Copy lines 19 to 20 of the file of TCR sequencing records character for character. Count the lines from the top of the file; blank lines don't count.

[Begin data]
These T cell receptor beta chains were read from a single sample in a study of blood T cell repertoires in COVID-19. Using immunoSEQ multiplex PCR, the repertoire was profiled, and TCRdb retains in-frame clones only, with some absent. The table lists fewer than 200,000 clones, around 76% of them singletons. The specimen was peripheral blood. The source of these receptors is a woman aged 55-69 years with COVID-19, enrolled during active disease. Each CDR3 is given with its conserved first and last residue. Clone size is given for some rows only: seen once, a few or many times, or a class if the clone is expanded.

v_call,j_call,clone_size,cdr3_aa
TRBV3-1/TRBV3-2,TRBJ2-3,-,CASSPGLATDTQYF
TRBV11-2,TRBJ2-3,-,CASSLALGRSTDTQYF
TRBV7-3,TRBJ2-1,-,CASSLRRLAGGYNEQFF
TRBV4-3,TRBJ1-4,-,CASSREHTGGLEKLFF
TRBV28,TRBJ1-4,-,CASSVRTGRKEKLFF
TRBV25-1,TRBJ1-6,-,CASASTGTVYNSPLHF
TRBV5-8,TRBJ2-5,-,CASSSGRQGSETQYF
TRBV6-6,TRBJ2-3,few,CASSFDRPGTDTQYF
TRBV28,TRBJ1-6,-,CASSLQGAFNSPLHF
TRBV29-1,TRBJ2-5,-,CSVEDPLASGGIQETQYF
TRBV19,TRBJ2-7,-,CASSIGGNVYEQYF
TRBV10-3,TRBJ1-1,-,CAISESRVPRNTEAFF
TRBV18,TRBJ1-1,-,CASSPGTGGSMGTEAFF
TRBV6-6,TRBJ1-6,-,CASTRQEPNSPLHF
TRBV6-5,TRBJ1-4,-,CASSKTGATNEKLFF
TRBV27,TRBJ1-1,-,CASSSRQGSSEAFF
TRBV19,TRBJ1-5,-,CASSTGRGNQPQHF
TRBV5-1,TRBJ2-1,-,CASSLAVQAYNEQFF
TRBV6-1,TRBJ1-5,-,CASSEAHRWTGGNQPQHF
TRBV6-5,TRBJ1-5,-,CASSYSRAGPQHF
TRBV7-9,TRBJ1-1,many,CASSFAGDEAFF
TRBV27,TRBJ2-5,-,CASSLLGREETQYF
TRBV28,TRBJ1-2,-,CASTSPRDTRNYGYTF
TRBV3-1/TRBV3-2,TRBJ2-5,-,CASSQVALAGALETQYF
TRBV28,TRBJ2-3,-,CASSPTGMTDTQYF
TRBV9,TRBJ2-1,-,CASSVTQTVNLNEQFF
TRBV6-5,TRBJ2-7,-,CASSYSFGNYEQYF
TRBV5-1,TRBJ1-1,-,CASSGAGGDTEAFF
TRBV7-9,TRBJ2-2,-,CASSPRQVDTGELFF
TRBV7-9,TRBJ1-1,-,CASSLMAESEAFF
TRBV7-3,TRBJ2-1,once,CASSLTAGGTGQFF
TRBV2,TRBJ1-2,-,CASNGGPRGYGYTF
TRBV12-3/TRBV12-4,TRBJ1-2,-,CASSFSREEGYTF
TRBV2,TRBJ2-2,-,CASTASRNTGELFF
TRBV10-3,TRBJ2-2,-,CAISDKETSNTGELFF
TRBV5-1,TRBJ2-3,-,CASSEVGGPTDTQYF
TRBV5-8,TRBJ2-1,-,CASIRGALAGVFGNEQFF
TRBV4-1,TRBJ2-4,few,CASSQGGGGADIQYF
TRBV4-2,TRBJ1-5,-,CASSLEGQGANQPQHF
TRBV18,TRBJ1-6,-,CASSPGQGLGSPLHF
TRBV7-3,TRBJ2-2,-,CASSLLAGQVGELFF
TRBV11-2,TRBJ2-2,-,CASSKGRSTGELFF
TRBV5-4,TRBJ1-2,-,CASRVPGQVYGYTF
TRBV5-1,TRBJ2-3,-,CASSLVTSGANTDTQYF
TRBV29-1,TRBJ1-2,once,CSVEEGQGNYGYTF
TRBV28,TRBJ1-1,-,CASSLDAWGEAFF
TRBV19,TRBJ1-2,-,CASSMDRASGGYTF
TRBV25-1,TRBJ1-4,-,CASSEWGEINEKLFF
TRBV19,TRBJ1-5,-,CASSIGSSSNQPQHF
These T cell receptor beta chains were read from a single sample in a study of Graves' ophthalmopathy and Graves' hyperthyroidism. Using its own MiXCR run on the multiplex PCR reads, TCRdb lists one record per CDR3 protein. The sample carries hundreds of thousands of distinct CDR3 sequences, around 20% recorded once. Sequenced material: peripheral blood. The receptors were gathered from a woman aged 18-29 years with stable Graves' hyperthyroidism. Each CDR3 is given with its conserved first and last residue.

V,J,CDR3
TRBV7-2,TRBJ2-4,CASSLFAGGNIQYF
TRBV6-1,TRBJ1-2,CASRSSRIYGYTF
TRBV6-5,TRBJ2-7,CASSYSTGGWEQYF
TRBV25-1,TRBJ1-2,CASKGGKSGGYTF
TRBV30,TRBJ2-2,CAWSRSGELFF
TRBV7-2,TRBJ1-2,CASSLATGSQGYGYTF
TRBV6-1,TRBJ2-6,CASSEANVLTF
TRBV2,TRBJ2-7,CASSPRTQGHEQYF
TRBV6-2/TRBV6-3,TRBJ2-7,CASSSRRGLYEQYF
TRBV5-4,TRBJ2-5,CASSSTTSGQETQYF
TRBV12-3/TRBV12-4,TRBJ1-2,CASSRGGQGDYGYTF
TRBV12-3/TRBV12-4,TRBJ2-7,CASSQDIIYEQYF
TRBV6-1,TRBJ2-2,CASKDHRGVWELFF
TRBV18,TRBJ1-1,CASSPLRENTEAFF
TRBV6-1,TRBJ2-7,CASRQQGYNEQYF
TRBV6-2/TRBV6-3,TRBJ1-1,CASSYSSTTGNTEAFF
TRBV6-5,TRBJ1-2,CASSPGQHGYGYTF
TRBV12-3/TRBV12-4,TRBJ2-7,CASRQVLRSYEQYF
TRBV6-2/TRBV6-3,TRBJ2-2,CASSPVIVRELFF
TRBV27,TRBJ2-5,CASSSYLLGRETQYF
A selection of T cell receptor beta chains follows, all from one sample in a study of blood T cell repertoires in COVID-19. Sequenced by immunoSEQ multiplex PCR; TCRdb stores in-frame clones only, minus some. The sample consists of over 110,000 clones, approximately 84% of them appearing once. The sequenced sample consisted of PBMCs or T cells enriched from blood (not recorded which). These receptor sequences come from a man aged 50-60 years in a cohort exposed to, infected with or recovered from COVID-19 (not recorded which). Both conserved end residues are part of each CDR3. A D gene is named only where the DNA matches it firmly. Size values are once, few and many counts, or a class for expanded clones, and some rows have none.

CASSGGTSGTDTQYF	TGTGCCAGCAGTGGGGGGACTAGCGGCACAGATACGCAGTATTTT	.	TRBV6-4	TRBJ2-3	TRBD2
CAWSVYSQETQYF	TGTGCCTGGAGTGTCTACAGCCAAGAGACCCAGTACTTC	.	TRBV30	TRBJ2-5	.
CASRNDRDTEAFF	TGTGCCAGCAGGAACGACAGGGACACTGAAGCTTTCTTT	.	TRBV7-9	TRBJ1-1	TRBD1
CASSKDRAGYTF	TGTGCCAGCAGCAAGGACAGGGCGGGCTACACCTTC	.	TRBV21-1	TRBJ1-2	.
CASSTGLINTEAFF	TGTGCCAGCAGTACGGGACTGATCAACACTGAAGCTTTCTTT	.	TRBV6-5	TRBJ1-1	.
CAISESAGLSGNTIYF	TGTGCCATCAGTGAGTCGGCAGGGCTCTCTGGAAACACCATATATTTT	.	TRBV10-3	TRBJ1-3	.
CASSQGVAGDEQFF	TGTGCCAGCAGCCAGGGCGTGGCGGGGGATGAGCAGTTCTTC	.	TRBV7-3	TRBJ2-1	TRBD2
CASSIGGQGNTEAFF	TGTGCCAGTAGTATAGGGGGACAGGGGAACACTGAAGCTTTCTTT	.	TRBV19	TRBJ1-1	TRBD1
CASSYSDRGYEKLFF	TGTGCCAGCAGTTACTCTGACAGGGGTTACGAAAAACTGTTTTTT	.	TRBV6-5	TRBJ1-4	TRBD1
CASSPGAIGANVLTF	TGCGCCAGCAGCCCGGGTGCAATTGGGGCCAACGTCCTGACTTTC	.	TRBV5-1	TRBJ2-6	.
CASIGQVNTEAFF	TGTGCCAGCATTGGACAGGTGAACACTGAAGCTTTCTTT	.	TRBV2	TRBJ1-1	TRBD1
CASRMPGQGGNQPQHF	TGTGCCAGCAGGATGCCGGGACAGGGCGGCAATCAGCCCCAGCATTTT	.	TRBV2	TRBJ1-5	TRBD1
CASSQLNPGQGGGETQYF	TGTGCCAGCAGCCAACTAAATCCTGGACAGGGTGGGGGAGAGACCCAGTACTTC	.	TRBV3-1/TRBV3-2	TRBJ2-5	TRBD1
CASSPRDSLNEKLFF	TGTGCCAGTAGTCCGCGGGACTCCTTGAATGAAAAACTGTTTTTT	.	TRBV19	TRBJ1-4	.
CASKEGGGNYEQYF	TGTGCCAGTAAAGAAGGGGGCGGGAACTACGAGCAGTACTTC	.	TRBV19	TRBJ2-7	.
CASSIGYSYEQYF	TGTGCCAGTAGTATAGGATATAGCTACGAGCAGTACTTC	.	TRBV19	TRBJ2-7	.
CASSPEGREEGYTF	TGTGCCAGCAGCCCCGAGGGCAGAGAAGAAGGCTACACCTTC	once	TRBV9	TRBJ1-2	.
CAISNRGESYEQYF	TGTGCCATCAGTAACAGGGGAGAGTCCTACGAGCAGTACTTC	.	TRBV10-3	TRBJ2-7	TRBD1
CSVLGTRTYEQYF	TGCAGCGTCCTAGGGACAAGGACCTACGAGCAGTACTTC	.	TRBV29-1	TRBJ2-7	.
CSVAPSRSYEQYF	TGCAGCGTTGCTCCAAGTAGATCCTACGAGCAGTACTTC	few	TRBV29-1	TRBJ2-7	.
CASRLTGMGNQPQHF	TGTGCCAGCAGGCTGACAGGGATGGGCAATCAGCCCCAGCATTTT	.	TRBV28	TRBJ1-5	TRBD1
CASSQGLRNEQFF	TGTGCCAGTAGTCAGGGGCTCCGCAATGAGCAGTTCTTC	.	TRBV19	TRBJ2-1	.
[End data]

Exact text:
TRBV19,TRBJ1-5,-,CASSTGRGNQPQHF
TRBV5-1,TRBJ2-1,-,CASSLAVQAYNEQFF